Some of the more colourful fish sunbathing this morning, they are in the minority in the pond but black fish in photographically black water with a black liner take even worse pictures than these. They are creating dirty water by grubbing round the plants and shallows looking for food. cheers Steve
The fish act like the bulbs in a Galileo thermometer getting higher in the water as it’s temperature rises, although they are sitting in the sun bathing in this picture, so there is some radiant effect being gained by them. The air temperature 10C water temperature 8C (in February!) a bit of sun and they believe it’s spring! Cheers Steve
Ahh sad to relate Doug, that despite having taken Freds tutelage to heart and repeating what I thought was exactly the same procedures as before, I am unable to make pictures stick. The method described is simple, so whether it's my equipment, my method of operation or more likely my simple electronic ineptitude, I cannot say, suffice to say I have spent a while, on various occasions trying various methods and failed. One day I will master it.
When Flickr made it more difficult to both host and post my photos, there on their website last year, i chose to find a more user-friendly and free third-party hosting site, finally deciding to go with imgbb.com.
Now my pics can be selected from Google Photos, to be processed and saved in Google Drive.
imgbb.com can then upload my selected pics from the browser - from my previously saved pics in Google Drive.
But once you get it sorted again there Steve, you're going to have to post more pics, more frequently, just to keep your method, fresh in mind.
Looking forward to seeing some pics of your carp burning up the extra calories gained at the expense of the surgeon's high protein food.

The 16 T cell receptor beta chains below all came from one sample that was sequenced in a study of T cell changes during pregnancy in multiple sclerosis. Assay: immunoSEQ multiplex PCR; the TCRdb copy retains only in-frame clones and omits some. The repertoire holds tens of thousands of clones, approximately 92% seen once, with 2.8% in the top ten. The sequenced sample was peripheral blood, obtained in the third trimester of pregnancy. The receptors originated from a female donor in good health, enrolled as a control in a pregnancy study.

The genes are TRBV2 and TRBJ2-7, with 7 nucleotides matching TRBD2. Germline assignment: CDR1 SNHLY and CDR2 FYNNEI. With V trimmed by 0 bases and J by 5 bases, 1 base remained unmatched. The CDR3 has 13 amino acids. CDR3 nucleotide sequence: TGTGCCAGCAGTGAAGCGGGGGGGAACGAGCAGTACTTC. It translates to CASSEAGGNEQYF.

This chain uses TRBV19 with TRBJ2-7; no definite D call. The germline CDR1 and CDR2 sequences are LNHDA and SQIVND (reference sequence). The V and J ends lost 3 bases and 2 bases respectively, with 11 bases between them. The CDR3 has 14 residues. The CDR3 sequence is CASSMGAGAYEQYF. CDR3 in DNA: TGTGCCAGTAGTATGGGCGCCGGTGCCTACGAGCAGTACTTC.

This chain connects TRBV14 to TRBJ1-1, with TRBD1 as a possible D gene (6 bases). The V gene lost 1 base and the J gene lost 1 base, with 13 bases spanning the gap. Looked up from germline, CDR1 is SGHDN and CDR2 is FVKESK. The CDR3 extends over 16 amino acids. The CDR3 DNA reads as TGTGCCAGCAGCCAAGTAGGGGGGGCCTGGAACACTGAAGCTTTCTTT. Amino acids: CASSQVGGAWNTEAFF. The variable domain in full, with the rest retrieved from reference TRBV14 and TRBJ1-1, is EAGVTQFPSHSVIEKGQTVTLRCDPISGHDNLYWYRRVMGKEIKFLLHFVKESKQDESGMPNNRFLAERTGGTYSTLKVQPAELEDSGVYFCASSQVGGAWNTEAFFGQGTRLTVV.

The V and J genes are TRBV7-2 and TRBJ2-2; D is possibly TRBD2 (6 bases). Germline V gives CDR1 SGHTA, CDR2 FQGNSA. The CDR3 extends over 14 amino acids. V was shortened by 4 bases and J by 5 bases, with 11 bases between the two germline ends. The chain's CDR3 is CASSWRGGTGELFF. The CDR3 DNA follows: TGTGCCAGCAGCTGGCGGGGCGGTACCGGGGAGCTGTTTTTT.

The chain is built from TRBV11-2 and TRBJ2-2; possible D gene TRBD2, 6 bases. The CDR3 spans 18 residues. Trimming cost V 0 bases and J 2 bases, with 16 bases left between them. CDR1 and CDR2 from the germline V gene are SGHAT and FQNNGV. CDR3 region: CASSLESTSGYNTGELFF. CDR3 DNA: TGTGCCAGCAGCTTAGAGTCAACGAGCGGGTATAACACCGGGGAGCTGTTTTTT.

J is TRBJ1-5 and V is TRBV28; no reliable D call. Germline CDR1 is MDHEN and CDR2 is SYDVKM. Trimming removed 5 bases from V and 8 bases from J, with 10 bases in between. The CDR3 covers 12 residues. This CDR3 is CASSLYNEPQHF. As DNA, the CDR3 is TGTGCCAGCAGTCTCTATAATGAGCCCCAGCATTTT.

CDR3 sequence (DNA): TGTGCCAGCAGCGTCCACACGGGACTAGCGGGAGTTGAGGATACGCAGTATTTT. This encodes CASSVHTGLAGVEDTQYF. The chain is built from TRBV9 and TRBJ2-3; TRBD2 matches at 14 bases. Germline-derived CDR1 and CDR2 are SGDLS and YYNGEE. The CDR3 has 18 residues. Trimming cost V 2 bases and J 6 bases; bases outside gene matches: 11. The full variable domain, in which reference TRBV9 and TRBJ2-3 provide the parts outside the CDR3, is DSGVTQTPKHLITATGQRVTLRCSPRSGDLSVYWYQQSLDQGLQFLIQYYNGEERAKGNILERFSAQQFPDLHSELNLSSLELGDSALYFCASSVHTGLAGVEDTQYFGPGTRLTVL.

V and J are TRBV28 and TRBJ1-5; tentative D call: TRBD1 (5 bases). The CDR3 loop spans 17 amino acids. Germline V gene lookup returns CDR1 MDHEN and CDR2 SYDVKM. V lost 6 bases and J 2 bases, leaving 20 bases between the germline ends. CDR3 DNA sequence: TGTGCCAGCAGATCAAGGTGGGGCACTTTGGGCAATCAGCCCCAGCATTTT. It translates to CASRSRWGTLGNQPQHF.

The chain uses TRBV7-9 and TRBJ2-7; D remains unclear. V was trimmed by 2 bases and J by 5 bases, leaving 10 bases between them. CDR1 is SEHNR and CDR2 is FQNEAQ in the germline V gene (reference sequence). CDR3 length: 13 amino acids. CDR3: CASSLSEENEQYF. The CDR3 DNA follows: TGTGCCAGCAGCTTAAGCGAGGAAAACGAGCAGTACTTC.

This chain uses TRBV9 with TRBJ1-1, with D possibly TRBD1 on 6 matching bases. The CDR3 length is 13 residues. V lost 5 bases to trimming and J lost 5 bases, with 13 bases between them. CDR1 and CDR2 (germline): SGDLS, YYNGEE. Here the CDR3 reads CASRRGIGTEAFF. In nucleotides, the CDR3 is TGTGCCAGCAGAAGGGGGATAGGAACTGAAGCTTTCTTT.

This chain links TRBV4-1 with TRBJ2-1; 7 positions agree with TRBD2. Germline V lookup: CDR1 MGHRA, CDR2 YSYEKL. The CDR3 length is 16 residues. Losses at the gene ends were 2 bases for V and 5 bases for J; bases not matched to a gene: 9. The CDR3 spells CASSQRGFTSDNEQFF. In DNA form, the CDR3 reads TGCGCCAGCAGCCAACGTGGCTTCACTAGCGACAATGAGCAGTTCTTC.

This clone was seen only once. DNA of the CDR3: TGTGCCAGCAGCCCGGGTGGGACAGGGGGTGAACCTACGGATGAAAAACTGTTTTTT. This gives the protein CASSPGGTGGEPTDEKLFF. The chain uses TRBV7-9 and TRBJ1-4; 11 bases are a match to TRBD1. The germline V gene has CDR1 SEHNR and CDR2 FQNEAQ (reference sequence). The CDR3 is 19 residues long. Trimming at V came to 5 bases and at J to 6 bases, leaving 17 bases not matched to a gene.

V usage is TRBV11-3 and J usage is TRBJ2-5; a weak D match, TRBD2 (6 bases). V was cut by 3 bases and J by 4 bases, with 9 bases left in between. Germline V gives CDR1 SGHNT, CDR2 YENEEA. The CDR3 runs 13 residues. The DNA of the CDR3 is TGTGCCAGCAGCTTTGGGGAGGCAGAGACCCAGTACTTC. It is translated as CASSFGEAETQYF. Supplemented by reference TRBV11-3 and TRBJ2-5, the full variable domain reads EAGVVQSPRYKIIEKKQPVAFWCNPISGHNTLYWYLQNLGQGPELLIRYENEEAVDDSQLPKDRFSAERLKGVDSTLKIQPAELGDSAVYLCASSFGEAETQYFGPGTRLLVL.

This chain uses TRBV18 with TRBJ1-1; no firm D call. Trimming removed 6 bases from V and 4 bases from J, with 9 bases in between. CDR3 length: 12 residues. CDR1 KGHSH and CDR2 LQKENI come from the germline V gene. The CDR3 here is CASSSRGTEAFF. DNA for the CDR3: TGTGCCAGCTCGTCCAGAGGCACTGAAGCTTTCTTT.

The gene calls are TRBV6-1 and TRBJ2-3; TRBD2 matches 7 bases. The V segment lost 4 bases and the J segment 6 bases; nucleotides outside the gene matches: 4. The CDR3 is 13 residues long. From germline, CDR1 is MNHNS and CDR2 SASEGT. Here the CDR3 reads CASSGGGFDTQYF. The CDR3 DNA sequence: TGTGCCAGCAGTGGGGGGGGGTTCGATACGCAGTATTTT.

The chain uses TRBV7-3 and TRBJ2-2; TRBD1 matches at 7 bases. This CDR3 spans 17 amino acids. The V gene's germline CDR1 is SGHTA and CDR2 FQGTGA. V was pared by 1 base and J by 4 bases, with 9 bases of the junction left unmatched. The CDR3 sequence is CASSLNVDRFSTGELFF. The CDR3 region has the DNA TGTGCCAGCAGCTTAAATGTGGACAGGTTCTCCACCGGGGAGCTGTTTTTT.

How big are the sturgeon now?
Olde CP nuts never die - they just recommit themselves...
The current sturgeon I have only had for two years, so are small, varying between 1-2 feet, but will grow quickly. Before that I had some larger ones I had had for some years, but unfortunately, when I was on holiday one year the filter/circulating pump broke and my designated fish feeder rang me in great distress, the reduction in entrained oxygen had killed the three surgeon I had. I had replacement pumps (and air pumps) on hand and the broken one was changed and all the other fish including orfe that also need higher oxygen levels, lived, but the 1.2m plus sturgeons were dead, showing their reliance on high oxygen levels. it just shows, you can have as many spare and standby parts as necessary, but if you are not there to watch what's going on fairly frequently it counts for naught. They also have problems with filamentous weed such as blanket weed, (which I thankfully dont get very often) they have no reverse gear as their pectoral fins are flat to the bottom, so when putting their head into it, they thrash or drive forward and if pointing into the main body of the weed, get more and more entangled till they are completely entangled. Thanks for the info! I shall endeavor to regale you all with photos soon
The current tally is one diamond Sturgeon, two Siberian (or it may be the other way round) and one sterlet, so as long as I can keep the Herons away till they put on a bit of length, in two/three years they should start to look the part.
Mudfish, a curious creature but they are great survivors, I've never seen one in the flesh but admire their survival instincts, almost eel-like in the way they can live out of water.
Some of the goldfish are beaching themselves on the cabomba growing in the shallows this morning, in a frenzy of breeding lust and eggs are spilling everywhere. A number of fry survive every year (generally a dozen or so) to grow into the next generation, I now have far too many nondescript goldfish, which even the heron seems to ignore. The larger carp dont seem so interested at the moment.
I have had a pair of Mallard ducks visiting for the past month, there are no tadpoles anymore and they are eating the fish food I throw in and creating a bit of a mess breaking lilly pads and routing up weed. On the positive side they have almost rid the small wildlife pool of duckweed, but I know, it, like them will be back